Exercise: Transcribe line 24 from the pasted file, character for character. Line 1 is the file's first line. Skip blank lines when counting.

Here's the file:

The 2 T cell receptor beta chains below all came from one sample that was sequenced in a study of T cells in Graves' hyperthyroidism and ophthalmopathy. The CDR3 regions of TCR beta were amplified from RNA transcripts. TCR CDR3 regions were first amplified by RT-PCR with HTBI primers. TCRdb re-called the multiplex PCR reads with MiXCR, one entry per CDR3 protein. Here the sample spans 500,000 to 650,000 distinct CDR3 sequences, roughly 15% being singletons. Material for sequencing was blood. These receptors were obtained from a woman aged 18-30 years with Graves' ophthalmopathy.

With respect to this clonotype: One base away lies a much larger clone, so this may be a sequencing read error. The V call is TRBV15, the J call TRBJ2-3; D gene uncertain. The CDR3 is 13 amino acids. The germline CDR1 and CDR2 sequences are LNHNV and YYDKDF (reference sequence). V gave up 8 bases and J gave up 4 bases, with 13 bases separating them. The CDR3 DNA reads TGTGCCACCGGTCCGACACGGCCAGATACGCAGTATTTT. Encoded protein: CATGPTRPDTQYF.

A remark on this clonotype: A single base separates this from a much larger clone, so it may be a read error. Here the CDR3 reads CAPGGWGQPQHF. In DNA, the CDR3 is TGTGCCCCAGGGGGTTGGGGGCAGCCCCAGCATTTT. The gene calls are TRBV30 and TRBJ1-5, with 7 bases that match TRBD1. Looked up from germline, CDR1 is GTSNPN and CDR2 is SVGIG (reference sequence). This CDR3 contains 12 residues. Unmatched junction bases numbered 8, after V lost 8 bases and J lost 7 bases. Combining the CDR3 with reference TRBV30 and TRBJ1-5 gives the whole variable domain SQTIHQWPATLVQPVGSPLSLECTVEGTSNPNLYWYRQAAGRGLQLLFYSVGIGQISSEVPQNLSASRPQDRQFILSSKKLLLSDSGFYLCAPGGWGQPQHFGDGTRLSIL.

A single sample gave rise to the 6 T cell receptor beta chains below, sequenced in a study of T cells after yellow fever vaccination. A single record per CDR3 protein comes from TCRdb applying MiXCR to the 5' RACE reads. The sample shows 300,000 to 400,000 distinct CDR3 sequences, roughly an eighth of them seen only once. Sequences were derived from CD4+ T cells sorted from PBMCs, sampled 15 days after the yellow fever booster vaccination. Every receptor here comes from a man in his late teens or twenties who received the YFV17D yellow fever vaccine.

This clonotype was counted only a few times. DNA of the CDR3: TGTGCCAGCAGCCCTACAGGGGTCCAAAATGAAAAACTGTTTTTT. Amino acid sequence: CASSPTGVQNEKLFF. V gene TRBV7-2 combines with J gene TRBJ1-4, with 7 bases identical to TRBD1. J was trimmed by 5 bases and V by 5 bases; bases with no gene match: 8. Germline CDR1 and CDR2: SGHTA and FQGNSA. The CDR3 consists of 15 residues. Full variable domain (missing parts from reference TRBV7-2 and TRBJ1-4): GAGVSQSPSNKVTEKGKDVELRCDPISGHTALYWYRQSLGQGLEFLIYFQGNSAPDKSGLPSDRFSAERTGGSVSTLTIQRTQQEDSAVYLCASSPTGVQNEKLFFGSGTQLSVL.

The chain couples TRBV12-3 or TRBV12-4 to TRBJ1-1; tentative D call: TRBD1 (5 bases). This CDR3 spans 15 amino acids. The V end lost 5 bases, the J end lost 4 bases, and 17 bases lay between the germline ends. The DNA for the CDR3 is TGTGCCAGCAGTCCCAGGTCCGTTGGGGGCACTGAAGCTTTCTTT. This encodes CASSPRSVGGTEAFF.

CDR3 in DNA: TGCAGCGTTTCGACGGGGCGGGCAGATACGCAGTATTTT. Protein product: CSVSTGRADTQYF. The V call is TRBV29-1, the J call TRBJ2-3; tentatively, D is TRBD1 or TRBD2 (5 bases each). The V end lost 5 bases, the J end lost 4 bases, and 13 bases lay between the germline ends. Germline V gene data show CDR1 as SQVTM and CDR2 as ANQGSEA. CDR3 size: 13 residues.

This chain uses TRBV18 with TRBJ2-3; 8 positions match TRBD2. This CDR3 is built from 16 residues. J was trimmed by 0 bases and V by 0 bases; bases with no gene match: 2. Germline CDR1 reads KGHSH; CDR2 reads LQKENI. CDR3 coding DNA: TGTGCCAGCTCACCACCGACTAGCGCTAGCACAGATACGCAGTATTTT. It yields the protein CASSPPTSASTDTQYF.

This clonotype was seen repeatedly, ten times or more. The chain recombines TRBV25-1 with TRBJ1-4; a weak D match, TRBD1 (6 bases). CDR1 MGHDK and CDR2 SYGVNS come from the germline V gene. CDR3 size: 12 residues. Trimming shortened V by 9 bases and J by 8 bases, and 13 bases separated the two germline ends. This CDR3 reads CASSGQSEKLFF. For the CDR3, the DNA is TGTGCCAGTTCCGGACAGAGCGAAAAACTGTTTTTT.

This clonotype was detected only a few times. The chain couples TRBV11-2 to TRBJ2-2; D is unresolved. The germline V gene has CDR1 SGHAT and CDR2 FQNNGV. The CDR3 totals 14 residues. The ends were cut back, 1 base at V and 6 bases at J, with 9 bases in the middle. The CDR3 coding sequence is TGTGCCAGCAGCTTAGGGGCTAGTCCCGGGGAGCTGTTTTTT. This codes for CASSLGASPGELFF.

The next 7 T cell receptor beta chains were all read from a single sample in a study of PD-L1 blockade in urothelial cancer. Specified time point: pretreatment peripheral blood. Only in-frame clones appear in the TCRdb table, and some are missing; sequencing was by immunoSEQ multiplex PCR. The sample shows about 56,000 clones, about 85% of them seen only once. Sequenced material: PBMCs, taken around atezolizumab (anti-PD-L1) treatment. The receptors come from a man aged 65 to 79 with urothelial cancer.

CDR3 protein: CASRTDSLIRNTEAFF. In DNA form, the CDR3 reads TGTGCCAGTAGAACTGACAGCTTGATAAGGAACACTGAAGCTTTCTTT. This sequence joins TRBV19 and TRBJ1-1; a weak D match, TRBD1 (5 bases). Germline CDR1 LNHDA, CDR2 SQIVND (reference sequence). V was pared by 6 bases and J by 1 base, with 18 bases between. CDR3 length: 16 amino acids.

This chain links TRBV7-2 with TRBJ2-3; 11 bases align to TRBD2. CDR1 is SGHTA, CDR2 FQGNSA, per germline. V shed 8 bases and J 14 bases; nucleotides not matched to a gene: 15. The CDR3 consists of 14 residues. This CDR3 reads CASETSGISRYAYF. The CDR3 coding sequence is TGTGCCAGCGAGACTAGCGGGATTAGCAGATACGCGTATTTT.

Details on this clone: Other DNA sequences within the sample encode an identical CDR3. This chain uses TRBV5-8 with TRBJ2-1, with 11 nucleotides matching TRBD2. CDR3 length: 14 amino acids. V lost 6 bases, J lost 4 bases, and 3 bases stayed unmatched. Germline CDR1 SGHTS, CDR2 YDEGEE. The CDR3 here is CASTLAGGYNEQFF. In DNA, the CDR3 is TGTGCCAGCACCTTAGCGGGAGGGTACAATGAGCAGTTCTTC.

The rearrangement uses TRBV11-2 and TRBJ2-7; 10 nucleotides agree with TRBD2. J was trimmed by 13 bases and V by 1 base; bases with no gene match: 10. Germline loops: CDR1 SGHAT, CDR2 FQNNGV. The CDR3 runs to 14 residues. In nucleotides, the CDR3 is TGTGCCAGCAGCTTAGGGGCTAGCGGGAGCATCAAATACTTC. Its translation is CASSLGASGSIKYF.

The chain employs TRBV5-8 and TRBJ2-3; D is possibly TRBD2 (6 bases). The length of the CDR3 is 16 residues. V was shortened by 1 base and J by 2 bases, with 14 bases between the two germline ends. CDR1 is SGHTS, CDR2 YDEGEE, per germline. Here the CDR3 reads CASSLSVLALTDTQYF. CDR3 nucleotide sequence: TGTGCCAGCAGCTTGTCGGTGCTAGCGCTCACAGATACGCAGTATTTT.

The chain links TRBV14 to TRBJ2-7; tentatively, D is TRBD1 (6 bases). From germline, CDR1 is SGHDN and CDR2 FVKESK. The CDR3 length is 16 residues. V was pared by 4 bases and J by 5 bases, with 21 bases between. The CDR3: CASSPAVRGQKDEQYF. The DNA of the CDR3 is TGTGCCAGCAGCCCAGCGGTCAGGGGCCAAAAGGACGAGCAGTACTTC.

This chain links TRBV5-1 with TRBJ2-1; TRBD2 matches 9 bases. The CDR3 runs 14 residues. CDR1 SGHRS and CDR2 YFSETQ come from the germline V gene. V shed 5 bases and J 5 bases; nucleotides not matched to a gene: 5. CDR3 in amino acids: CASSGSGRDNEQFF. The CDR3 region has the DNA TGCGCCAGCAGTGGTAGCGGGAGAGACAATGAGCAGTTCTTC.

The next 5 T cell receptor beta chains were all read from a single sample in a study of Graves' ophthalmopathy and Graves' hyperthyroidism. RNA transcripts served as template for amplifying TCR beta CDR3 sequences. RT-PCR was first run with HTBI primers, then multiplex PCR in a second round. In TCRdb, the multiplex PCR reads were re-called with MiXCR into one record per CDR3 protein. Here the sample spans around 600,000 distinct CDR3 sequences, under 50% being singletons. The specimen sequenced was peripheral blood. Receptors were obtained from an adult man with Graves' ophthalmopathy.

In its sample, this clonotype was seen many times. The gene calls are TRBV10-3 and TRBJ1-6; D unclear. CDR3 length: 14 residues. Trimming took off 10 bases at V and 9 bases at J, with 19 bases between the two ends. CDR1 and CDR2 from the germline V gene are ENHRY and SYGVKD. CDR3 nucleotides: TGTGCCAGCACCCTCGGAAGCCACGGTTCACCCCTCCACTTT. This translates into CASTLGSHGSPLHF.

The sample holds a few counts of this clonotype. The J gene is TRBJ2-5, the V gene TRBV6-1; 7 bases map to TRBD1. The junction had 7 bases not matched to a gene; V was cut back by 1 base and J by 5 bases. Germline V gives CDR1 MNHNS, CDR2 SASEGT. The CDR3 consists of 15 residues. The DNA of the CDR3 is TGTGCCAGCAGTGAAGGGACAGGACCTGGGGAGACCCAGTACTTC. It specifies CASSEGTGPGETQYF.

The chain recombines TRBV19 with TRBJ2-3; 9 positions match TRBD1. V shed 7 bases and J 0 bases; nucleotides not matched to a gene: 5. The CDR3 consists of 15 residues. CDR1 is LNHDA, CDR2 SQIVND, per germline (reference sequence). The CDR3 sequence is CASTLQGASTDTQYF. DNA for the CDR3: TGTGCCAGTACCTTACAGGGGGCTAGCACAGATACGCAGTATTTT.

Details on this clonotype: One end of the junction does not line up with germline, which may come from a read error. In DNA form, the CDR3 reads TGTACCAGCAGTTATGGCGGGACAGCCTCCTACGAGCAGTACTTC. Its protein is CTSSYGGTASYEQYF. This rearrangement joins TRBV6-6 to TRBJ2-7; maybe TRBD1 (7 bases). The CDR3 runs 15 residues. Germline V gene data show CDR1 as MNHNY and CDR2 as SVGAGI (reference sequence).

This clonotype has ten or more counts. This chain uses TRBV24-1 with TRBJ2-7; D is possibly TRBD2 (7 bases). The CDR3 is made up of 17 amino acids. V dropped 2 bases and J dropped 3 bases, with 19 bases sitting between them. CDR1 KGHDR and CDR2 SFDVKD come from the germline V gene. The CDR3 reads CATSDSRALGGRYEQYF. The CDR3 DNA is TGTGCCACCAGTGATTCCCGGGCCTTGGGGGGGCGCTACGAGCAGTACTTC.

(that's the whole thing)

This clonotype has ten or more counts. This chain uses TRBV24-1 with TRBJ2-7; D is possibly TRBD2 (7 bases). The CDR3 is made up of 17 amino acids. V dropped 2 bases and J dropped 3 bases, with 19 bases sitting between them. CDR1 KGHDR and CDR2 SFDVKD come from the germline V gene. The CDR3 reads CATSDSRALGGRYEQYF. The CDR3 DNA is TGTGCCACCAGTGATTCCCGGGCCTTGGGGGGGCGCTACGAGCAGTACTTC.